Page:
surface of the wing. Remove the covering material from
within the lines and glue the tray in place. Working
through the opening in the tray, use a rotary grinder or
hobby knife to cut a hole in the wing surface and the
center ribs to clear the servo. Now feed the servo wire
between the tray and the wing surface and install the
servo with the servo wheel toward the rear, using the
directions, which came with the radio.
Make sure that the slots for the aileron torque wires in the
bottom of the wing are not restricting the aileron travel,
then screw the white plastic aileron connectors onto the
threaded portion of the torque wires until 1/8” of the wire
is exposed above the aileron connector. If you haven’t
charged your radio batteries yet, do it now, then hook up
the receiver battery, aileron extension wire and the
aileron servo to the receiver, turn on the transmitter and
make sure that the aileron trim control is centered. This
will center the servo for the next step. Install the “+”
shaped servo arm in place of the wheel which usually
comes on the servo. Position the “+” so that one cross
arm is parallel to the front of the wing.
Get out the two 6” threaded metal wires, which you set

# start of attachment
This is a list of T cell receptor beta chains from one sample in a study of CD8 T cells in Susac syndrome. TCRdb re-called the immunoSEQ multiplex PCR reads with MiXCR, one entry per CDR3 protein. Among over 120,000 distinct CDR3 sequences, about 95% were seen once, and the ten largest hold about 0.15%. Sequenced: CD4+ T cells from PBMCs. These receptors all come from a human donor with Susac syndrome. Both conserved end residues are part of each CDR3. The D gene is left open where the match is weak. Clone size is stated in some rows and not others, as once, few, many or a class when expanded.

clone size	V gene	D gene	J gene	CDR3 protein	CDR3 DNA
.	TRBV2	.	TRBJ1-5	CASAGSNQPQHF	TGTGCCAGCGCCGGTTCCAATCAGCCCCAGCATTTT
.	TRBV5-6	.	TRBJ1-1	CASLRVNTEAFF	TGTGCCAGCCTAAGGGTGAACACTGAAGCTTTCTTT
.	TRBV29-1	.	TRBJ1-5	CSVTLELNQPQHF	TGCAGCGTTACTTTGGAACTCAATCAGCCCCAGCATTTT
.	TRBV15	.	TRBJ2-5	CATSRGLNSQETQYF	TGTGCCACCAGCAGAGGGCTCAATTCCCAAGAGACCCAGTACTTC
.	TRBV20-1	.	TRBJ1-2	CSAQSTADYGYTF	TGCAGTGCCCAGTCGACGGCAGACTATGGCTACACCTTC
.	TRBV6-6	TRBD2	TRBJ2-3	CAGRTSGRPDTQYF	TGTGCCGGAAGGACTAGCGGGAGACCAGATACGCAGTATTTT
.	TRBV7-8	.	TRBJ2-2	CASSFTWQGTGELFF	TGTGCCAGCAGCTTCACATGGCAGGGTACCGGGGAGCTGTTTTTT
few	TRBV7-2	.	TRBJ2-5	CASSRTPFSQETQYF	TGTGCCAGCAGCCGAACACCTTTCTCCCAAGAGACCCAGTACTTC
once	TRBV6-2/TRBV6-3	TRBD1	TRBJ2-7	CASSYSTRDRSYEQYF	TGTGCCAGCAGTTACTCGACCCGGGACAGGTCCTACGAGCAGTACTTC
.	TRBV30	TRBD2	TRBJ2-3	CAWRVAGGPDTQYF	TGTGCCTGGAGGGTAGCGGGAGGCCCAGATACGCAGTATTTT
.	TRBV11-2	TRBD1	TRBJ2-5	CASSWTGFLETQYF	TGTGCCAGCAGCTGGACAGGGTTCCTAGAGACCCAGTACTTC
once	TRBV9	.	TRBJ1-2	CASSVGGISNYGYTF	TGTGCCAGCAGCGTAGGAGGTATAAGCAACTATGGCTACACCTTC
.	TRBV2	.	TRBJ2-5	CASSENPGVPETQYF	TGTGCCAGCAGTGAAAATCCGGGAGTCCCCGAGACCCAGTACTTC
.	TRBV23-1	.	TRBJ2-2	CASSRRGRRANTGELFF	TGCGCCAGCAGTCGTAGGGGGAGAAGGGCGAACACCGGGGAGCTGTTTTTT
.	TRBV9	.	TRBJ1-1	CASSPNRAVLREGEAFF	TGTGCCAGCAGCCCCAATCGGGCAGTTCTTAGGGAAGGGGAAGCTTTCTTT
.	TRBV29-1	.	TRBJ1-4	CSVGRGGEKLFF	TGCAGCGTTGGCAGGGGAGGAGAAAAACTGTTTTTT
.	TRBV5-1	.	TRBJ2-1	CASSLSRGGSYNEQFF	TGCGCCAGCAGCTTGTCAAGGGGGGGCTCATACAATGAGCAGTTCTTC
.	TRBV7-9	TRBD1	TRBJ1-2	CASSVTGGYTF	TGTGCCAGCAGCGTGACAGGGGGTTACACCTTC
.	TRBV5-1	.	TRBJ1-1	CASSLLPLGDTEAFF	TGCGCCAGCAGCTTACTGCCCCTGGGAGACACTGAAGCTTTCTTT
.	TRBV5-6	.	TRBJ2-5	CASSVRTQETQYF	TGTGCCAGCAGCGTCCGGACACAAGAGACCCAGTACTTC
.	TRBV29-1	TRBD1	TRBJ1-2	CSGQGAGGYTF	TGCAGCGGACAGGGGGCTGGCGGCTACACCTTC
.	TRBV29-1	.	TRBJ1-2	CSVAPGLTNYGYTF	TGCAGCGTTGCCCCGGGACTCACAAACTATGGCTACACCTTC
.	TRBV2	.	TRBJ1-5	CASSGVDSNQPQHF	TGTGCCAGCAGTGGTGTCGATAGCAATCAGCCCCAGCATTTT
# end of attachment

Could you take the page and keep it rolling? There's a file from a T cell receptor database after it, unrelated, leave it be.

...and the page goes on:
aside earlier, and two white plastic clevises. Insert the
unthreaded end of each wire into the chuck of an electric
drill, and use the drill to screw the wire into the Clevis.
Stop when 1/8” of the threaded portion of the wire is
visible inside the center of the Clevis. Now snap the
clevises through the small hole in the front of the aileron
connectors on the torque wires.
Holding each aileron with its bottom in line with the
bottom of the wing, mark the wire where it falls directly
over the outer hole on that side of the servo arm. NOTE:
The best way to connect flight critical pushrod to the
servo is with a “Z” bend, but this requires special pliers.
If you do not have access to a set of Z- bend pliers, you
may use “easy connectors” (not included in this kit) but
be sure to check them after every flight to be sure they
are tight. (When using accessories not included in this
kit, follow the directions, which come with the
accessory.) Remove the servo arm, install the pushrod in
the outer holes and reinstall the arm on the servo.
With the transmitter on, recheck that both ailerons are parallel with the bottom of the wing. Adjust the
length of the pushrod by screwing the clevises in or out (or sliding the pushrod through the easy connector)